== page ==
Helen Dunmore does not limit herself to one genre. She has an impressive reputation as a poet, children's novelist and short-story writer. Yet, she is perhaps most famous for her historical fiction such as Darkness at Zennor, about D.H. Lawrence and his German born wife Frieda living in Cornwall in the First World War, or House of Orphans, set in Finland in 1902.
What draws her to the past? In the first instance there is curiosity. For some personal reason a particular period will have caught her attention. This interest then matures over time until suddenly the idea of writing comes alive. At this point she asks herself: 'How I am going to enter the story? Who are going to be the characters? What do I know and what don't I know? What do the characters know and what don't they know? What they don't know is very important because ... you are looking for a connection to a fiction-space.'
Of course this creative process is different with every book. The Siege, which focuses on the plight of the Levin family in encircled Leningrad in 1941, was published in 2001 but the idea for the book went back a long way. Born in 1952, Helen Dunmore became fascinated by Russian history and culture during her teenage years. She was excited by Boris Pasternak, Aleksandr Solzhenitsyn and Yevgeny Yevtushenko because their writings helped break down Cold War barriers. They opened up the concealed realities of daily life in the Soviet Union, and the existence of the gulags.
It was during this period that she first heard about the siege of Leningrad. What seemed monstrous to her was the way in which this was such a huge event historically but so hard to discover imaginatively. She was also interested in the fact that so little fiction in English by native English-speakers dealt with the Russian experience.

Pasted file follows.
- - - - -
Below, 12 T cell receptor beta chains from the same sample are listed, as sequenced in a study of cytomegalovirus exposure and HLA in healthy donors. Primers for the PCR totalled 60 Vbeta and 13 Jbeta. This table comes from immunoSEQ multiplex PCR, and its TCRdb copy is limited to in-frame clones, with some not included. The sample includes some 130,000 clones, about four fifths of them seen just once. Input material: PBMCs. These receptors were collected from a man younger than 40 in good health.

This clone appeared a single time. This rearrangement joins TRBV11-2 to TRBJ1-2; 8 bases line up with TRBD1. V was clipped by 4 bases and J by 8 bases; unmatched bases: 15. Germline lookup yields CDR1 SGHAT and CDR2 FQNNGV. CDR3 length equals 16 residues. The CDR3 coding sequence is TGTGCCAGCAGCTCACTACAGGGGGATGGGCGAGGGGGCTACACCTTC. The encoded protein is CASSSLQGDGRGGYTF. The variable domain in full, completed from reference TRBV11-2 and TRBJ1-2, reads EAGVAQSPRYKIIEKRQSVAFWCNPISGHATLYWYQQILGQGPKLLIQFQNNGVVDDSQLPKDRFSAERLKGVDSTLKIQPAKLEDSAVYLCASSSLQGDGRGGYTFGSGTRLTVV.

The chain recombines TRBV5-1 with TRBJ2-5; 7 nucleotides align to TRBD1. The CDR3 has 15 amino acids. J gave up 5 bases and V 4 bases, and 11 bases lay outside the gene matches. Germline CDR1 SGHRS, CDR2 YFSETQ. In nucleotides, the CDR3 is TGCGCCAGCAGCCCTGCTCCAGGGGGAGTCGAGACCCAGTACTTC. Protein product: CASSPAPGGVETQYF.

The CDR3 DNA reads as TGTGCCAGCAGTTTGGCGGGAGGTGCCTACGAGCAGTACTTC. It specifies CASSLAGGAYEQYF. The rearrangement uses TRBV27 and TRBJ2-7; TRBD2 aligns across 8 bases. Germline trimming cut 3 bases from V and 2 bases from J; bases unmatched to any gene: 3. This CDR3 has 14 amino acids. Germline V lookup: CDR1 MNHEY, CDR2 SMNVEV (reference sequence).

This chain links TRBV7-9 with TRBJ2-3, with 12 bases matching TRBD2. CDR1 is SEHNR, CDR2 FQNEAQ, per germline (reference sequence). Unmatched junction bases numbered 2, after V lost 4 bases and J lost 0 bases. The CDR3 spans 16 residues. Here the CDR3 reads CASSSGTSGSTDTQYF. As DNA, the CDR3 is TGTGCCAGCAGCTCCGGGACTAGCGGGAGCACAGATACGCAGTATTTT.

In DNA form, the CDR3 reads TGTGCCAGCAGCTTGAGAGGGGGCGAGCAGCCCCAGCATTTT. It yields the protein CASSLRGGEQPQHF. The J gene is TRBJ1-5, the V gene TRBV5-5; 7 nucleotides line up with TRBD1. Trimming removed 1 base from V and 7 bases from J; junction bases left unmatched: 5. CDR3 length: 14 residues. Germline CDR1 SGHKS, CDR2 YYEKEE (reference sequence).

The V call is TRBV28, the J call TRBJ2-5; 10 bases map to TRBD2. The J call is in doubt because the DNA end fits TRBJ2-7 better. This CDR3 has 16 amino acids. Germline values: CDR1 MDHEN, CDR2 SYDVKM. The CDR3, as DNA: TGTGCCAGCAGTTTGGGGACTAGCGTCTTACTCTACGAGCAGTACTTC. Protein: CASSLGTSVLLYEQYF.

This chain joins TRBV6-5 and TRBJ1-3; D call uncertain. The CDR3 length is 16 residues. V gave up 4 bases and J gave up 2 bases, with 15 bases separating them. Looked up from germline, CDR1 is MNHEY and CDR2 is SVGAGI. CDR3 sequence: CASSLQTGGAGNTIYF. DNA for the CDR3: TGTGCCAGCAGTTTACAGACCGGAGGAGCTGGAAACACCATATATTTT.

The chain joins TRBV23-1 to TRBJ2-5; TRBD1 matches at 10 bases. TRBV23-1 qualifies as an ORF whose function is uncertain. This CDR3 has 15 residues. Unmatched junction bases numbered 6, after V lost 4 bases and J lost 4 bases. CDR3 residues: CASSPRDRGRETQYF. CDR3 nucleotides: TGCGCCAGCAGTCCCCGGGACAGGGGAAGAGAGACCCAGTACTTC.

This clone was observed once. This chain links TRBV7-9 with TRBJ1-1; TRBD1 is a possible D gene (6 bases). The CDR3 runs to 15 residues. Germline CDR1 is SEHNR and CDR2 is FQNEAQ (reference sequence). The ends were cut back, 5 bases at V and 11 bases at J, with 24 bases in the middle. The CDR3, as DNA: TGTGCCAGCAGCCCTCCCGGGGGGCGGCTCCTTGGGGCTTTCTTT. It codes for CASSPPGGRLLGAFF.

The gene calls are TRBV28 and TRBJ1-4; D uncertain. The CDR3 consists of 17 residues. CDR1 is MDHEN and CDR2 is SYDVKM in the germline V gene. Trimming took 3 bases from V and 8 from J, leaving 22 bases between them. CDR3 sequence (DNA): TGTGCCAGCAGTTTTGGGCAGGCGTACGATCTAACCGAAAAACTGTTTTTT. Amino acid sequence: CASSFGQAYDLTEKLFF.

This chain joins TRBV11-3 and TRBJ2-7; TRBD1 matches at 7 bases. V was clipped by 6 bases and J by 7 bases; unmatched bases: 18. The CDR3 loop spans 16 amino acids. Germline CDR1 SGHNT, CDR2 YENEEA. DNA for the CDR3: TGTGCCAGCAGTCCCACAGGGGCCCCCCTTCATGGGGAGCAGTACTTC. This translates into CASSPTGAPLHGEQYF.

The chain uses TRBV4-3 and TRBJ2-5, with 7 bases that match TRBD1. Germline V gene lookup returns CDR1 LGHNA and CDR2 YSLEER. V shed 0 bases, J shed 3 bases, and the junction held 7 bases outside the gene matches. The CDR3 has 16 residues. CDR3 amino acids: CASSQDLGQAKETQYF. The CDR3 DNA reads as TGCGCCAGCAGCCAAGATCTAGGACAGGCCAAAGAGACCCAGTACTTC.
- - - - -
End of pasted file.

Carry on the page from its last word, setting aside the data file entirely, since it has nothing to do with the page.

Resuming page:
This absence of ordinary Soviet perspectives was magnified by the contrast with British people's experiences of the Second World War. As a child the memories were all around her. Stories about the war peppered everyday conversations and were a constant reference point: 'I remember a girl at school, whose father had been involved in the liberation of a concentration camp. He consequently couldn't stand German people. My mother had lost a brother and her other brother had been seriously injured. That's what I mean: family stories and history were plaited together.
This came to be the way she wanted to write about the siege of Leningrad. She did not want to write a top-down view that would only bemuse the reader. She wanted to focus on a nucleus of close family and friends. She wanted to convey the destruction that war wrought on civilian lives. She wanted to look at the fibre of their humanity as individuals struggled to eat, walk and survive.
The book also came out of her experience of living and teaching in Finland between 1973 and 1975. There she learnt that your understanding of history changes when you change location physically. So, her pupils--many of them middle-aged men--were keen to talk about how Finland had fought heroically against the Red Army; a shock since she had grown up with the idea of the Soviet Union as a friend and ally. Equally she came to properly appreciate the sense of vastness of Russia and the vulnerability of the long border. 'When I came to The Siege I thought of that border and it seemed to me that in Russian history there are periodic movements. Sometimes Russia moves outwards and colonizes and attempts to influence areas beyond the border. Then we see Russia pushed back right back to the heartlands, the Russia of Tolstoy with Napoleon and again in 1941. What happens in Leningrad is such a microcosm of this. Russia is pushed back to within the ring of steel and no-one in the city could get out. It's fascinating what then happened to Sovietness.'
To get at the impact of these grand narratives on personal lives, Dunmore focused on the kind of relationships that she already knew. …